G7 Summit in Japan: Another Milestone for Global Health

 
 

The Ise-Shima Summit will be the first G7 meeting since the UN adopted the 2030 Sustainable Development Goals (SDGs). Promoting global health initiatives is essential in “ensuring that no one is left behind,” a fundamental principle of the SDGs. “Ensuring that no one is left behind” is an important concept to protect and empower individual people, and one that Japan has emphasized. It is in line with the idea of human security, building a strong society and nation.

Health is essential for people to lead happy and fulfilling lives. Infectious diseases, such as the Ebola virus, cause significant human and economic losses and pose major threats to states and society. With changes in population and economic development, both the G7 and developing countries share the challenges of an aging society as well as non-communicable diseases such as cancer and diabetes.

The Ise-Shima Summit provides an ideal opportunity for the G7 to advance international engagement for health-related SDGs. In fact, the previous summits held in Japan have marked milestones in the history of global health.

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The 2000 Kyushu-Okinawa Summit was the first time leaders took up the issue of “infectious diseases.” These discussions led to the establishment of the Global Fund to Fight AIDS, Tuberculosis and Malaria in 2002 and contributed to the achievement of the Millennium Development Goals. At the 2008 Hokkaido Toyako Summit, leaders agreed on comprehensive measures to strengthen health systems, including measures against infectious diseases and improving maternal and child health.

This year’s G7 Ise-Shima Summit will discuss three pressing issues on global health: a stronger response to public health crises, universal health coverage, and antimicrobial resistance.

First, it is vital that the G7 strengthens efforts for the prevention and response to public health crises. In a more globalized world, with the accelerated movement of people and goods, there is a greater risk of infectious diseases spreading across borders. Although the Ebola virus first broke out in West Africa, it spread as far as Europe and North America. Similarly, the Zika virus, which was primarily prevalent in Central and South America, has now spread to countries in the Asia-Pacific and Africa.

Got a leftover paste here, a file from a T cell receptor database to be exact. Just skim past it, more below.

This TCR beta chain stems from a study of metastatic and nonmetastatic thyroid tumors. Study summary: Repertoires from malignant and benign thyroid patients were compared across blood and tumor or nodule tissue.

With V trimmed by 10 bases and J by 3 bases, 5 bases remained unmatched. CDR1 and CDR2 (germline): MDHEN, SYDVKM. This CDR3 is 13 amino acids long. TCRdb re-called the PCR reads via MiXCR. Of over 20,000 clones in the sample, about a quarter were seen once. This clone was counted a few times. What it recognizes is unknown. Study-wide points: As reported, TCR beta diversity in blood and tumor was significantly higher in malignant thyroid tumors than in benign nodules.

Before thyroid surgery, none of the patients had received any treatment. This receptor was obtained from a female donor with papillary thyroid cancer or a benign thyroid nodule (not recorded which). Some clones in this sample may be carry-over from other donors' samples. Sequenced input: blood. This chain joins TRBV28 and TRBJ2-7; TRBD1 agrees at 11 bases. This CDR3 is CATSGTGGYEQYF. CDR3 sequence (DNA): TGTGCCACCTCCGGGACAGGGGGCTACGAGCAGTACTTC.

We should not forget that the Ebola outbreak took more than 10,000 lives. Strengthening our ability to deal with public health crises is vital to ensure that this kind of tragedy will never be repeated. Learning from the Ebola epidemic, experts have proposed many improvements, and the G7 Ise-Shima Summit will further bolster the collective response of the international community.

Second, universal health coverage (UHC) guarantees the provision of basic health services for all people throughout their lives. People face many different health issues throughout their lifetimes, such as nutrition for infants, vaccinations, sexual and reproductive health, infectious diseases, non-communicable diseases and aging. Providing basic healthcare services at an affordable cost is essential for protecting the lives of every individual.

The leaders of Japan and France have agreed to promote UHC and have jointly organized events to build global support for the concept. Now it has become a shared international goal in the form of SDG targets. The Ise-Shima Summit will place the global spotlight on UHC for the first time. I hope G7 leaders will agree on specific actions to accelerate international work to achieve this goal.

Third, a new public health crisis is looming in the form of bacteria that are resistant to the effects of existing antibiotics, which highlights the importance of addressing the issue of antimicrobial resistance. Building on last year’s discussion in Germany, G7 leaders will discuss ways to strengthen the “One Health” approach to promote the health and hygiene of people and livestock in an integrated manner.

Research and development in drugs and medical services is important for all three agenda items. G7 leaders will discuss the promotion of research and development by learning from good public-private partnerships examples and other best practices.

To provide fresh momentum for our discussion at the Summit, the Government of Japan has just announced its commitment to contribute $1.1 billion in grant aid to the Global Fund to Fight AIDS, Tuberculosis and Malaria; Gavi, the Vaccine Alliance; WHO; the World Bank; and the Global Health Innovative Technology Fund. I hope this will help G7 countries achieve productive results on the global health agenda.

Last year, Japanese Prime Minister Shinzo Abe clearly expressed his determination to play a leadership role in the global effort on health. His determination was highlighted at the International Conference on Universal Health Coverage in Tokyo in December and a conference with parliamentarians from around the world in April. As Sherpa to the prime minister in this initiative, I am very aware of his commitment to improving global health. I believe that the G7 Ise-Shima Summit will chart a path for the international community toward 2030, marking another milestone in the efforts in global health.

Yasumasa Nagamine is Japan’s Deputy Minister for Foreign Affairs.

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